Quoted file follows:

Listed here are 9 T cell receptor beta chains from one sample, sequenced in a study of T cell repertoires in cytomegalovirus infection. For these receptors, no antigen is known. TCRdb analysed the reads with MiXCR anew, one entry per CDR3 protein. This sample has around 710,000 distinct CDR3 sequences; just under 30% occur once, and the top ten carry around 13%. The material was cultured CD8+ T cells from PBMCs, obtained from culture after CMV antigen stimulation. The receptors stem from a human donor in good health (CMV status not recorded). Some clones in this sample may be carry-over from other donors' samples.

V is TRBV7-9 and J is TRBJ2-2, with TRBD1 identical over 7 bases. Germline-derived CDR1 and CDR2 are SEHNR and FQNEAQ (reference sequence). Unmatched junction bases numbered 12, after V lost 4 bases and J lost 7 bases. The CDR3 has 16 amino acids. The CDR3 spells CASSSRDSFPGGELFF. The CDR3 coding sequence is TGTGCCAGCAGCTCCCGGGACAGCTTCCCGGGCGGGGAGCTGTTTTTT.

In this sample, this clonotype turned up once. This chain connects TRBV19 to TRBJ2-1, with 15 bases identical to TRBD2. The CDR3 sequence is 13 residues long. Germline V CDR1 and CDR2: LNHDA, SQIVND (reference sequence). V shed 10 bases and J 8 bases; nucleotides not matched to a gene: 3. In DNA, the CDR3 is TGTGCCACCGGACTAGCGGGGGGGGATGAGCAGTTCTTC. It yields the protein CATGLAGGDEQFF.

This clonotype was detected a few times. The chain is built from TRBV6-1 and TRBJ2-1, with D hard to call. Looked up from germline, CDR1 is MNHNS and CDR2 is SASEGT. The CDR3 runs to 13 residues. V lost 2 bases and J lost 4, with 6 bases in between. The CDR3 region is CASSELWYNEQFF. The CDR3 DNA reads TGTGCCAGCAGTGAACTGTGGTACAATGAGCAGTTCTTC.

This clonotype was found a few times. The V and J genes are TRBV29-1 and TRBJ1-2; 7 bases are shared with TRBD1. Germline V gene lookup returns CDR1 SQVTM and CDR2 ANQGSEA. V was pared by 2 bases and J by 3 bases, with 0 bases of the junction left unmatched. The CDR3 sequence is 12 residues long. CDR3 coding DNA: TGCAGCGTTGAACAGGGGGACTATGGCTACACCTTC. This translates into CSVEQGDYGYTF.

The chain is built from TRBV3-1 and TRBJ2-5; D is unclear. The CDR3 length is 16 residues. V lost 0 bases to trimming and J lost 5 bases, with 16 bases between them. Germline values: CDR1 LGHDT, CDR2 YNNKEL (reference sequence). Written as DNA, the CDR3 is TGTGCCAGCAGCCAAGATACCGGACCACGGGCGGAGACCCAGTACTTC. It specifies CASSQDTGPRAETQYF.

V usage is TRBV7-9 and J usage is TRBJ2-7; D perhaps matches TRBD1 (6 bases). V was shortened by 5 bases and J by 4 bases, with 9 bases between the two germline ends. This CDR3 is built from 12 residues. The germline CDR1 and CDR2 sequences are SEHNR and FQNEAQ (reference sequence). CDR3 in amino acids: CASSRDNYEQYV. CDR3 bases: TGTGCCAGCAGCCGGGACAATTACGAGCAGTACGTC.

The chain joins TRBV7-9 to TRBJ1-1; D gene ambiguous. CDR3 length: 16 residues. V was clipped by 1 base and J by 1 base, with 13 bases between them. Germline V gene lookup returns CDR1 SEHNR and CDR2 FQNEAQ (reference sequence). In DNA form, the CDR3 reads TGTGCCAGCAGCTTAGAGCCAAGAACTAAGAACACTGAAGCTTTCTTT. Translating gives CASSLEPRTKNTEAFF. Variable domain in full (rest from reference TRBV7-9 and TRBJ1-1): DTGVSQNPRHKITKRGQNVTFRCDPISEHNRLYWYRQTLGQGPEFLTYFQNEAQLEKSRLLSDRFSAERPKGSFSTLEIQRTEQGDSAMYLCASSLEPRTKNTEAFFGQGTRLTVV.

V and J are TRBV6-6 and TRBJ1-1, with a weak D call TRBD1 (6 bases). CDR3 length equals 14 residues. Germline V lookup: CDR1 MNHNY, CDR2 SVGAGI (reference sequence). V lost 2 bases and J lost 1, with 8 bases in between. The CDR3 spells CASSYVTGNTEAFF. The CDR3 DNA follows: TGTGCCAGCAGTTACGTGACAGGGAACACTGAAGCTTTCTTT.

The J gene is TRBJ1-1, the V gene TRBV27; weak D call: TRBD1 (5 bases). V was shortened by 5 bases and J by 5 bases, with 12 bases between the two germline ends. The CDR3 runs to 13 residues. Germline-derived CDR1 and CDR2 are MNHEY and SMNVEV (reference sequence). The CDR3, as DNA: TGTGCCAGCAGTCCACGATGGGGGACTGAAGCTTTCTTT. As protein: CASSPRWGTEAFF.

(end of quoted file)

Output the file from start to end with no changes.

Listed here are 9 T cell receptor beta chains from one sample, sequenced in a study of T cell repertoires in cytomegalovirus infection. For these receptors, no antigen is known. TCRdb analysed the reads with MiXCR anew, one entry per CDR3 protein. This sample has around 710,000 distinct CDR3 sequences; just under 30% occur once, and the top ten carry around 13%. The material was cultured CD8+ T cells from PBMCs, obtained from culture after CMV antigen stimulation. The receptors stem from a human donor in good health (CMV status not recorded). Some clones in this sample may be carry-over from other donors' samples.

V is TRBV7-9 and J is TRBJ2-2, with TRBD1 identical over 7 bases. Germline-derived CDR1 and CDR2 are SEHNR and FQNEAQ (reference sequence). Unmatched junction bases numbered 12, after V lost 4 bases and J lost 7 bases. The CDR3 has 16 amino acids. The CDR3 spells CASSSRDSFPGGELFF. The CDR3 coding sequence is TGTGCCAGCAGCTCCCGGGACAGCTTCCCGGGCGGGGAGCTGTTTTTT.

In this sample, this clonotype turned up once. This chain connects TRBV19 to TRBJ2-1, with 15 bases identical to TRBD2. The CDR3 sequence is 13 residues long. Germline V CDR1 and CDR2: LNHDA, SQIVND (reference sequence). V shed 10 bases and J 8 bases; nucleotides not matched to a gene: 3. In DNA, the CDR3 is TGTGCCACCGGACTAGCGGGGGGGGATGAGCAGTTCTTC. It yields the protein CATGLAGGDEQFF.

This clonotype was detected a few times. The chain is built from TRBV6-1 and TRBJ2-1, with D hard to call. Looked up from germline, CDR1 is MNHNS and CDR2 is SASEGT. The CDR3 runs to 13 residues. V lost 2 bases and J lost 4, with 6 bases in between. The CDR3 region is CASSELWYNEQFF. The CDR3 DNA reads TGTGCCAGCAGTGAACTGTGGTACAATGAGCAGTTCTTC.

This clonotype was found a few times. The V and J genes are TRBV29-1 and TRBJ1-2; 7 bases are shared with TRBD1. Germline V gene lookup returns CDR1 SQVTM and CDR2 ANQGSEA. V was pared by 2 bases and J by 3 bases, with 0 bases of the junction left unmatched. The CDR3 sequence is 12 residues long. CDR3 coding DNA: TGCAGCGTTGAACAGGGGGACTATGGCTACACCTTC. This translates into CSVEQGDYGYTF.

The chain is built from TRBV3-1 and TRBJ2-5; D is unclear. The CDR3 length is 16 residues. V lost 0 bases to trimming and J lost 5 bases, with 16 bases between them. Germline values: CDR1 LGHDT, CDR2 YNNKEL (reference sequence). Written as DNA, the CDR3 is TGTGCCAGCAGCCAAGATACCGGACCACGGGCGGAGACCCAGTACTTC. It specifies CASSQDTGPRAETQYF.

V usage is TRBV7-9 and J usage is TRBJ2-7; D perhaps matches TRBD1 (6 bases). V was shortened by 5 bases and J by 4 bases, with 9 bases between the two germline ends. This CDR3 is built from 12 residues. The germline CDR1 and CDR2 sequences are SEHNR and FQNEAQ (reference sequence). CDR3 in amino acids: CASSRDNYEQYV. CDR3 bases: TGTGCCAGCAGCCGGGACAATTACGAGCAGTACGTC.

The chain joins TRBV7-9 to TRBJ1-1; D gene ambiguous. CDR3 length: 16 residues. V was clipped by 1 base and J by 1 base, with 13 bases between them. Germline V gene lookup returns CDR1 SEHNR and CDR2 FQNEAQ (reference sequence). In DNA form, the CDR3 reads TGTGCCAGCAGCTTAGAGCCAAGAACTAAGAACACTGAAGCTTTCTTT. Translating gives CASSLEPRTKNTEAFF. Variable domain in full (rest from reference TRBV7-9 and TRBJ1-1): DTGVSQNPRHKITKRGQNVTFRCDPISEHNRLYWYRQTLGQGPEFLTYFQNEAQLEKSRLLSDRFSAERPKGSFSTLEIQRTEQGDSAMYLCASSLEPRTKNTEAFFGQGTRLTVV.

V and J are TRBV6-6 and TRBJ1-1, with a weak D call TRBD1 (6 bases). CDR3 length equals 14 residues. Germline V lookup: CDR1 MNHNY, CDR2 SVGAGI (reference sequence). V lost 2 bases and J lost 1, with 8 bases in between. The CDR3 spells CASSYVTGNTEAFF. The CDR3 DNA follows: TGTGCCAGCAGTTACGTGACAGGGAACACTGAAGCTTTCTTT.

The J gene is TRBJ1-1, the V gene TRBV27; weak D call: TRBD1 (5 bases). V was shortened by 5 bases and J by 5 bases, with 12 bases between the two germline ends. The CDR3 runs to 13 residues. Germline-derived CDR1 and CDR2 are MNHEY and SMNVEV (reference sequence). The CDR3, as DNA: TGTGCCAGCAGTCCACGATGGGGGACTGAAGCTTTCTTT. As protein: CASSPRWGTEAFF.